How may we quantify the value of physical resources, such as entangled quantum states, heat baths or lasers? Existing resource theories give us partial answers; however, these rely on idealizations, like perfectly independent copies of states or exact knowledge of a quantum state. Here we introduce the general tool of “currencies” to quantify realistic descriptions of resources, applicable in experimental settings when we do not have perfect control over a physical system, when only the neighbourhood of a state or some of its properties are known, or when slight correlations cannot be ruled out. Currencies are a subset of resources chosen to quantify all the other resources—like Bell pairs in LOCC or a lifted weight in thermodynamics. We show that from very weak assumptions in the theory we can already find useful currencies that give us necessary and sufficient conditions for resource conversion, and we build up more results as we impose further structure. This work generalizes axiomatic approaches to thermodynamic entropy, work and currencies made of local copies. In particular, by applying our approach to the resource theory of unital maps, we derive operational single-shot entropies for arbitrary, non-probabilistic descriptions of resources. Full article
(This article belongs to the Special Issue Thermodynamics of Quantum Information)
Article
Quantum Work Statistics with Initial Coherence
Entropy 2020, 22(11), 1223; https://doi.org/10.3390/e22111223 - 27 Oct 2020
Cited by 4 | Viewed by 1432
Abstract
The two-point measurement scheme for computing the thermodynamic work performed on a system requires it to be initially in equilibrium. The Margenau–Hill scheme, among others, extends the previous approach to allow for a non-equilibrium initial state. We establish a quantitative comparison between both [...] Read more.
The two-point measurement scheme for computing the thermodynamic work performed on a system requires it to be initially in equilibrium. The Margenau–Hill scheme, among others, extends the previous approach to allow for a non-equilibrium initial state. We establish a quantitative comparison between both schemes in terms of the amount of coherence present in the initial state of the system, as quantified by the l1-coherence measure. We show that the difference between the two first moments of work, the variances of work, and the average entropy production obtained in both schemes can be cast in terms of such initial coherence. Moreover, we prove that the average entropy production can take negative values in the Margenau–Hill framework. Full article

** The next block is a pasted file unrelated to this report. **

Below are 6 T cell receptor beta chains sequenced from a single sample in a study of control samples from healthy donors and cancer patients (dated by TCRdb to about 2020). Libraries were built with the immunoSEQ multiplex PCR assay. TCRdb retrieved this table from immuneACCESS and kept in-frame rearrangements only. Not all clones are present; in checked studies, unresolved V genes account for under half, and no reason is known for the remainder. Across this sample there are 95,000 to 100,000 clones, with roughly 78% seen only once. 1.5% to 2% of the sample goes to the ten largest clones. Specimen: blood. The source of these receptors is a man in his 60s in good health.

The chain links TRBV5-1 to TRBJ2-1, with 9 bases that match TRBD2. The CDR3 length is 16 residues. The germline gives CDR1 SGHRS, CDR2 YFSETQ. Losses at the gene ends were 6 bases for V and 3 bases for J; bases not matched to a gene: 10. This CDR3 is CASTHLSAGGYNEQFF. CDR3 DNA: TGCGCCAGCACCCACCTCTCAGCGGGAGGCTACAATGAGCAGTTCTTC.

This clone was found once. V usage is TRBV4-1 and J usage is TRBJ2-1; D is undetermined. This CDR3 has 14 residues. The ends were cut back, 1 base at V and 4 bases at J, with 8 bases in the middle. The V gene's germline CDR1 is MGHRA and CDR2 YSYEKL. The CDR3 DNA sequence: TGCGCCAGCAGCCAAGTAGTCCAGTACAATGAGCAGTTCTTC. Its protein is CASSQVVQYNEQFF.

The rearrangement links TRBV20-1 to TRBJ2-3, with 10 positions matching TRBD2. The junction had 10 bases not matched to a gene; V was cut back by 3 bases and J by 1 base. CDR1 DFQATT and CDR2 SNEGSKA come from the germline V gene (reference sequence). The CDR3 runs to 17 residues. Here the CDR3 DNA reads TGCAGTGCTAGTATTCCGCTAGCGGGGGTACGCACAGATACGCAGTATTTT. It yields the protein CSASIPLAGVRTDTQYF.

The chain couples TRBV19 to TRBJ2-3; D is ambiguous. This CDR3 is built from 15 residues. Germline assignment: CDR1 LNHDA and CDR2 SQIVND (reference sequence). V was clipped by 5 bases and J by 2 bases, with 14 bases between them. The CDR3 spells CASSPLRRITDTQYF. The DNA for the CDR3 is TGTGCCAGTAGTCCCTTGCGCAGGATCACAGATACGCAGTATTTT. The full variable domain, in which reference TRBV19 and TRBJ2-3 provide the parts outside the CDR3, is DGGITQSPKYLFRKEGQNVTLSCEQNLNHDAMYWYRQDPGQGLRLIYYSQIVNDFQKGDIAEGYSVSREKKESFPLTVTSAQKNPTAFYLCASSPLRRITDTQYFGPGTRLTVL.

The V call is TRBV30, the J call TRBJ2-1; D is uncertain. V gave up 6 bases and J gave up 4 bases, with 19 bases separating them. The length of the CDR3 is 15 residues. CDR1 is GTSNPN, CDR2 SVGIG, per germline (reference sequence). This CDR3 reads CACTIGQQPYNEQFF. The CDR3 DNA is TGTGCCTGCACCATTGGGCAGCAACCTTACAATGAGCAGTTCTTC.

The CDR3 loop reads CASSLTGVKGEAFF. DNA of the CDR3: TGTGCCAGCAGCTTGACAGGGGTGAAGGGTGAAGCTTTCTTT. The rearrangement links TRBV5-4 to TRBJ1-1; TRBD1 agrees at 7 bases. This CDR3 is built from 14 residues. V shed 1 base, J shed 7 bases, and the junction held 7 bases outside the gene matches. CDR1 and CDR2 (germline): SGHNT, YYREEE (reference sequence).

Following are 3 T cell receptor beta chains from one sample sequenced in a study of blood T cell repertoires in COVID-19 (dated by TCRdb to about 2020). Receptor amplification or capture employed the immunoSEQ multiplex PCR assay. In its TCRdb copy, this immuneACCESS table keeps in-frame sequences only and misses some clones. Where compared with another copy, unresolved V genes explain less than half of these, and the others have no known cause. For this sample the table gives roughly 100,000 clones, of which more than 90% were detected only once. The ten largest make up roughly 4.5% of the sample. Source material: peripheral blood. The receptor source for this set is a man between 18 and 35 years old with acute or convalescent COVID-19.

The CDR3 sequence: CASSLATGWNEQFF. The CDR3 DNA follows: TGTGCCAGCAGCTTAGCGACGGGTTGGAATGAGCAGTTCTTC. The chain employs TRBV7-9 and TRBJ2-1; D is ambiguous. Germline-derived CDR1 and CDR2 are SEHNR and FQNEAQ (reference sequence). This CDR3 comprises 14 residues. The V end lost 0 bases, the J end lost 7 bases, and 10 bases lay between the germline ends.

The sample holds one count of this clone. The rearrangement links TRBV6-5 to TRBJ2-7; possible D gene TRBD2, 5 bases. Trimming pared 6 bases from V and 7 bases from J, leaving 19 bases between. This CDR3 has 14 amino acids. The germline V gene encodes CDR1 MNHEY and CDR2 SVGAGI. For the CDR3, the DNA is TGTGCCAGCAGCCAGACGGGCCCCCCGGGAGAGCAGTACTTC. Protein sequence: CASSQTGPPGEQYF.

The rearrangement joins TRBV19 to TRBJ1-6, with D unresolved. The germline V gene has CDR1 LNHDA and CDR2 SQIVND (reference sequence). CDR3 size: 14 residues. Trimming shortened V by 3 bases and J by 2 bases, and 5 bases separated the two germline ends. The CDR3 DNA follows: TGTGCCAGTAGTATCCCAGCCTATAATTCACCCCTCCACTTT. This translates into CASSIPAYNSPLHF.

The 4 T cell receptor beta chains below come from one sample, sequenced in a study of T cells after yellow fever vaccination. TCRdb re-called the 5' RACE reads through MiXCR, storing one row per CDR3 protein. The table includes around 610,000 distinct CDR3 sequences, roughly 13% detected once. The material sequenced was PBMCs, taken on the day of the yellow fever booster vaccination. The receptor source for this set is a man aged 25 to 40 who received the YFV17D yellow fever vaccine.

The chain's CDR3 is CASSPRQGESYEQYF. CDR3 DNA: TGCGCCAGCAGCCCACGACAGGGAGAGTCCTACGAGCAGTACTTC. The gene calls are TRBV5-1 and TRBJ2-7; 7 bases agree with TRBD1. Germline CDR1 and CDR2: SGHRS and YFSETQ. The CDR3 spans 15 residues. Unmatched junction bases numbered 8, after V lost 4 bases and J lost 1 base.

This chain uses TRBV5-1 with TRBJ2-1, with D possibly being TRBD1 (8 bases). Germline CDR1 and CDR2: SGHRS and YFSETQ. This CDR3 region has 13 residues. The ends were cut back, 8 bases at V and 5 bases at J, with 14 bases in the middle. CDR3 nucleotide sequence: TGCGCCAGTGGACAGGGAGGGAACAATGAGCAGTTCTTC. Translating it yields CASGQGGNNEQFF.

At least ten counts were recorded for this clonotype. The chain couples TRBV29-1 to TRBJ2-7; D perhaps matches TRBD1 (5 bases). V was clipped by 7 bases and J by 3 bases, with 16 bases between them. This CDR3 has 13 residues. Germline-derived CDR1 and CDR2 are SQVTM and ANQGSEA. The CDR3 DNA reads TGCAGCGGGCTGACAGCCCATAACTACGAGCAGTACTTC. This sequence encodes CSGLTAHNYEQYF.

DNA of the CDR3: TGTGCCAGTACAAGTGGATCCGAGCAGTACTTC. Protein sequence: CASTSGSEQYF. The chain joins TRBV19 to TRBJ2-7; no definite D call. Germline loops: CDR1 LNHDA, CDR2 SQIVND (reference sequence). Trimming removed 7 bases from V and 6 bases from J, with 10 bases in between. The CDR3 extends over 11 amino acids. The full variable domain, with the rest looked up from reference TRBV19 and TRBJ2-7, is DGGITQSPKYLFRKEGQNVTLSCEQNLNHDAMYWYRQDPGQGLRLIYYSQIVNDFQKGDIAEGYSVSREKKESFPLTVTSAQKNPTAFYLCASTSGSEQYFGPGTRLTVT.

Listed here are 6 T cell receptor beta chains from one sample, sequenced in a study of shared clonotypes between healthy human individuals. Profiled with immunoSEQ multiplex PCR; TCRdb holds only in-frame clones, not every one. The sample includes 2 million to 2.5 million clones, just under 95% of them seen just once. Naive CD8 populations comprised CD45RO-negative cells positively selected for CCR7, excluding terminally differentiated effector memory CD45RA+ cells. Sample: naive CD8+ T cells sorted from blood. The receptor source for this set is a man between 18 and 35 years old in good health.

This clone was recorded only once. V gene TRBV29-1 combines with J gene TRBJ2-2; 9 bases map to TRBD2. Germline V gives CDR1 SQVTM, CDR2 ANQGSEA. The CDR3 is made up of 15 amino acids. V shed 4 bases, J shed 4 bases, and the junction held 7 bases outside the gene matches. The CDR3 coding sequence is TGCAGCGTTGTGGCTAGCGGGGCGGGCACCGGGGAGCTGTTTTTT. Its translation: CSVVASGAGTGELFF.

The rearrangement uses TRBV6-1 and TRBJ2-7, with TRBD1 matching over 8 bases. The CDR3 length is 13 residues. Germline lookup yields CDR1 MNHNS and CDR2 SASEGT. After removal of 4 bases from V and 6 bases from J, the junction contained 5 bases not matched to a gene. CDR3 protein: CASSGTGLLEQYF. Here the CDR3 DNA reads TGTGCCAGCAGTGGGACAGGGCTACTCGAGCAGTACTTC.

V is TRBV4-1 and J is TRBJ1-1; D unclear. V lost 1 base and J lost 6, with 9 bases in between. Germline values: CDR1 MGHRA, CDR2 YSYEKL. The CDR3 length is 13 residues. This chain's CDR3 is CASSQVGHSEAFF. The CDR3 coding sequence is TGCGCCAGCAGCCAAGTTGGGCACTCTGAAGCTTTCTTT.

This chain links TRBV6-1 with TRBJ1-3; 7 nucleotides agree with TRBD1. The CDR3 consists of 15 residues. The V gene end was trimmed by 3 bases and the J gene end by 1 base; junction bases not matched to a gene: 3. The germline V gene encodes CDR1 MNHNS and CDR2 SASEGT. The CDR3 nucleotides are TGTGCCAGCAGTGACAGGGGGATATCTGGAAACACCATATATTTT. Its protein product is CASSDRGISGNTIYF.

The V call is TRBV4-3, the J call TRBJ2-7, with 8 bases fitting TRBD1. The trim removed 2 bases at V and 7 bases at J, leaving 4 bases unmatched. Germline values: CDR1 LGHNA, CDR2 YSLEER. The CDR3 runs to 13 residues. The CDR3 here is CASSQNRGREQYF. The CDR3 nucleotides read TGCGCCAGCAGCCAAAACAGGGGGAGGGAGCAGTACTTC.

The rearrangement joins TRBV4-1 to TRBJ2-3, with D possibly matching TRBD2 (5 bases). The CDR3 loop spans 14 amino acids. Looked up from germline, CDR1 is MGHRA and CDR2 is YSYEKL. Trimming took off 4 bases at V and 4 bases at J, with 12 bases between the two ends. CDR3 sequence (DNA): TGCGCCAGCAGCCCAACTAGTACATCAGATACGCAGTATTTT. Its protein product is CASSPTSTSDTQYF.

(This article belongs to the Special Issue Thermodynamics of Quantum Information)
Show Figures

Figure 1

Article
Otto Engine: Classical and Quantum Approach
Entropy 2020, 22(7), 755; https://doi.org/10.3390/e22070755 - 09 Jul 2020
Cited by 3 | Viewed by 1398
Abstract
In this paper, we analyze the total work extracted and the efficiency of the magnetic Otto cycle in its classic and quantum versions. As a general result, we found that the work and efficiency of the classical engine is always greater than or [...] Read more.
In this paper, we analyze the total work extracted and the efficiency of the magnetic Otto cycle in its classic and quantum versions. As a general result, we found that the work and efficiency of the classical engine is always greater than or equal to its quantum counterpart, independent of the working substance. In the classical case, this is due to the fact that the working substance is always in thermodynamic equilibrium at each point of the cycle, maximizing the energy extracted in the adiabatic paths. We apply this analysis to the case of a two-level system, finding that the work and efficiency in both the Otto’s quantum and classical cycles are identical, regardless of the working substance, and we obtain similar results for a multilevel system where a linear relationship between the spectrum of energies of the working substance and the external magnetic field is fulfilled. Finally, we show an example of a three-level system in which we compare two zones in the entropy diagram as a function of temperature and magnetic field to find which is the most efficient region when performing a thermodynamic cycle. This work provides a practical way to look for temperature and magnetic field zones in the entropy diagram that can maximize the power extracted from an Otto magnetic engine. Full article
(This article belongs to the Special Issue Thermodynamics of Quantum Information)
Show Figures

Figure 1

Back to TopTop